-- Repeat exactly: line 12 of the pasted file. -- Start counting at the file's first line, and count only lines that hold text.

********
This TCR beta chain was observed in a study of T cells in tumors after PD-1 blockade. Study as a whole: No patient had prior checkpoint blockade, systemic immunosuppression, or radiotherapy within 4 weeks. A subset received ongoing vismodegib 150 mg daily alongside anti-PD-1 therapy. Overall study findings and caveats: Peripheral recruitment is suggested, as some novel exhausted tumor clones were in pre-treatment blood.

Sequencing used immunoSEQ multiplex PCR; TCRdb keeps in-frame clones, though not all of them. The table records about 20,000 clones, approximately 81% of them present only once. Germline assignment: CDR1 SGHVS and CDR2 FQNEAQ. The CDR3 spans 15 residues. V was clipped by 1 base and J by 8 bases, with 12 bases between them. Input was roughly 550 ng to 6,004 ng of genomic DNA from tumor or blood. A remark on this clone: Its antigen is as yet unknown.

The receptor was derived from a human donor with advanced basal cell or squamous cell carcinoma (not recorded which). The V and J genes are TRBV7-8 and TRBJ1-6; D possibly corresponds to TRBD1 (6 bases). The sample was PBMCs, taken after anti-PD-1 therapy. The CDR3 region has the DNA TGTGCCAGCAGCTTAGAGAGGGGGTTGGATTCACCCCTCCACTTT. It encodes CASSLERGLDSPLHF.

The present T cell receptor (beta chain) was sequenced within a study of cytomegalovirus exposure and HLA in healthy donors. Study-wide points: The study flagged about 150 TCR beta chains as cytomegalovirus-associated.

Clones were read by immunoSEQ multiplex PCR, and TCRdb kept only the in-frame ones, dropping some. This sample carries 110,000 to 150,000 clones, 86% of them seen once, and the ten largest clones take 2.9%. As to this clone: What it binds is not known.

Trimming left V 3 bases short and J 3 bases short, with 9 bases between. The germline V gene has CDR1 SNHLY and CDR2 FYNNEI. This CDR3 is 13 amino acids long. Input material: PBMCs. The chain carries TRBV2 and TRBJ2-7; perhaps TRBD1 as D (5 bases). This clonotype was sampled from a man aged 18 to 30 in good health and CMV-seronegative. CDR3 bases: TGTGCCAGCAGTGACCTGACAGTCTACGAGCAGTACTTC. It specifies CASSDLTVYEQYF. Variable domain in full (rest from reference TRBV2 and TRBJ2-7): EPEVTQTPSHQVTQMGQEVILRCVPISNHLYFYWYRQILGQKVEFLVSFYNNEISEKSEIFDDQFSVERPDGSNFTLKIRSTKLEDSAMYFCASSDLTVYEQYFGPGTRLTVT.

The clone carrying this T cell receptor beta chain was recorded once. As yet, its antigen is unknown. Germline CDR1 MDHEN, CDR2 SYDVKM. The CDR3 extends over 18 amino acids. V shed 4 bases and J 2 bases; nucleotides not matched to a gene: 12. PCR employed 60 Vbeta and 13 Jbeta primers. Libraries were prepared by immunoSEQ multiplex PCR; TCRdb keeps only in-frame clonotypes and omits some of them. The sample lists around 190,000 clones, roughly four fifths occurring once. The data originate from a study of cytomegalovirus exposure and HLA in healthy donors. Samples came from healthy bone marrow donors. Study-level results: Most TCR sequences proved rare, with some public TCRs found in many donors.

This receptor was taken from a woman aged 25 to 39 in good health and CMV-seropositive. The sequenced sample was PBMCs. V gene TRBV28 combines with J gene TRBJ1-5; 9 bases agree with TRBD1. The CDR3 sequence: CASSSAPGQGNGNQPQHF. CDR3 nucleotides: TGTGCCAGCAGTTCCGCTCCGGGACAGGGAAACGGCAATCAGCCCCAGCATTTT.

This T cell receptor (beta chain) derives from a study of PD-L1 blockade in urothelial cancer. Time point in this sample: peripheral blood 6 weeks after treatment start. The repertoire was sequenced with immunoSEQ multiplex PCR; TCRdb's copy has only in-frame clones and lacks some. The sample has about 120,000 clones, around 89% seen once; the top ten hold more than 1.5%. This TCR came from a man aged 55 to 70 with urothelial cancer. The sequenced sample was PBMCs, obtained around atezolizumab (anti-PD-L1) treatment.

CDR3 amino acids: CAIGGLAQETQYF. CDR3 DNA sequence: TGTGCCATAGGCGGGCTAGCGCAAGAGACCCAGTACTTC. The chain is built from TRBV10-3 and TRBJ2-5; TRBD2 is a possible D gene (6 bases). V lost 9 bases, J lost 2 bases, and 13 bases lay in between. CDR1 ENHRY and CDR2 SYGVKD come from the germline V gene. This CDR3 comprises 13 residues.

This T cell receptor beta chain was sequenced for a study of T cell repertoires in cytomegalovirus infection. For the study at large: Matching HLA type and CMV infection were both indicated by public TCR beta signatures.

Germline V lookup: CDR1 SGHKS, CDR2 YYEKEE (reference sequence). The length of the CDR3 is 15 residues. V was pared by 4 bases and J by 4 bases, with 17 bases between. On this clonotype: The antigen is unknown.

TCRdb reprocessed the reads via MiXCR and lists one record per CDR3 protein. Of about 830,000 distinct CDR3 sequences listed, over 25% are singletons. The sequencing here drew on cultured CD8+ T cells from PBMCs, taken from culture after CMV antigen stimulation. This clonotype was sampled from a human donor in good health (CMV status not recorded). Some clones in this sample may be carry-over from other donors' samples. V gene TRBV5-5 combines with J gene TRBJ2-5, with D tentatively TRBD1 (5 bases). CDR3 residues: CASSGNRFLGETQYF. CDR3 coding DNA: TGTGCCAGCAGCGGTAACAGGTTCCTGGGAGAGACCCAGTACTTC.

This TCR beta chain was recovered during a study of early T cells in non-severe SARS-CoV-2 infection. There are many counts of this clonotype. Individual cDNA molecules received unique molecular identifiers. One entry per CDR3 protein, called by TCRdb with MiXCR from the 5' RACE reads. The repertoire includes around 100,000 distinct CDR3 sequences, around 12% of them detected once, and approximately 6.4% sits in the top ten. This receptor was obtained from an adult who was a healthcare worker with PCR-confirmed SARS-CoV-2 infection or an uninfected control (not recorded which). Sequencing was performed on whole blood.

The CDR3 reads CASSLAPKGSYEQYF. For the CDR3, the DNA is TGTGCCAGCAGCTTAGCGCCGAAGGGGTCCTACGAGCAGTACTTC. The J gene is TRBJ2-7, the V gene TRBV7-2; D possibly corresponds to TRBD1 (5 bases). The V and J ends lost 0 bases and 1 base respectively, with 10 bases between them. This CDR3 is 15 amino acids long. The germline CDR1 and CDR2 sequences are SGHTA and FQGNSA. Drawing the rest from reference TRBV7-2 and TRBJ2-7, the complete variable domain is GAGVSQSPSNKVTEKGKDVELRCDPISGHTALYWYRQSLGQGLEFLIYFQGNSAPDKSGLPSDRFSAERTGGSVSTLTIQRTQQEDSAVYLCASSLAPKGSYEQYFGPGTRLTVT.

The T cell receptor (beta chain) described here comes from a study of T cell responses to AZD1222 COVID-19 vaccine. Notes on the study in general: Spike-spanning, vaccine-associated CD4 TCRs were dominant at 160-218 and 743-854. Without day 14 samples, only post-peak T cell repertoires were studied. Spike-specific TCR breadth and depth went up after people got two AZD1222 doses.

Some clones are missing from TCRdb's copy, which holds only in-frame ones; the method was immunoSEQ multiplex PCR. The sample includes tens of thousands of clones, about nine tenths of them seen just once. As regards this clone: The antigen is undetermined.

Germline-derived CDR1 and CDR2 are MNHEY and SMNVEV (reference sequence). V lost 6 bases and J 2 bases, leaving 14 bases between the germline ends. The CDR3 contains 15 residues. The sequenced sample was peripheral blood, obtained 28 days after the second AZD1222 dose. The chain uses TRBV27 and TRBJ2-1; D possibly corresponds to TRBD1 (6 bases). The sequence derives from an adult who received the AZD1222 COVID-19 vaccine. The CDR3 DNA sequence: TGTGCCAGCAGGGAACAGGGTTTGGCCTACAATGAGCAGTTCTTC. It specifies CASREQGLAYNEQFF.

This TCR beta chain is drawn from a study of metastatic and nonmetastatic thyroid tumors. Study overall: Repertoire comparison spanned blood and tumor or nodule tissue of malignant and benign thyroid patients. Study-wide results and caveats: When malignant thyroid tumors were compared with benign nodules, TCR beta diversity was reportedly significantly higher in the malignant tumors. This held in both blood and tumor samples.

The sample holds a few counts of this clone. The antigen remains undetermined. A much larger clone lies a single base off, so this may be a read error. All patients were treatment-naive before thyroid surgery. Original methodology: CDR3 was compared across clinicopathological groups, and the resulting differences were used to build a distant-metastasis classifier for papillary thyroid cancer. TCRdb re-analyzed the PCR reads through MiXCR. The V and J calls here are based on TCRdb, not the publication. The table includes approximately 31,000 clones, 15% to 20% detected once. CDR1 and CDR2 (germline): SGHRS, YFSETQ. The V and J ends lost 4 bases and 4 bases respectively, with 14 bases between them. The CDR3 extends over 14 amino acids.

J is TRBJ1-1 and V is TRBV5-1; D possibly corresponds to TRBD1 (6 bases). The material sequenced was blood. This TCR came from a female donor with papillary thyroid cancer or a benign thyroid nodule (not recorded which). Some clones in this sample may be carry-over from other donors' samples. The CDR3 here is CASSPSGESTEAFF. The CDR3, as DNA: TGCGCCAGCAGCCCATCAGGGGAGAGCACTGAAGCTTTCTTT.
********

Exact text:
Germline V lookup: CDR1 SGHKS, CDR2 YYEKEE (reference sequence). The length of the CDR3 is 15 residues. V was pared by 4 bases and J by 4 bases, with 17 bases between. On this clonotype: The antigen is unknown.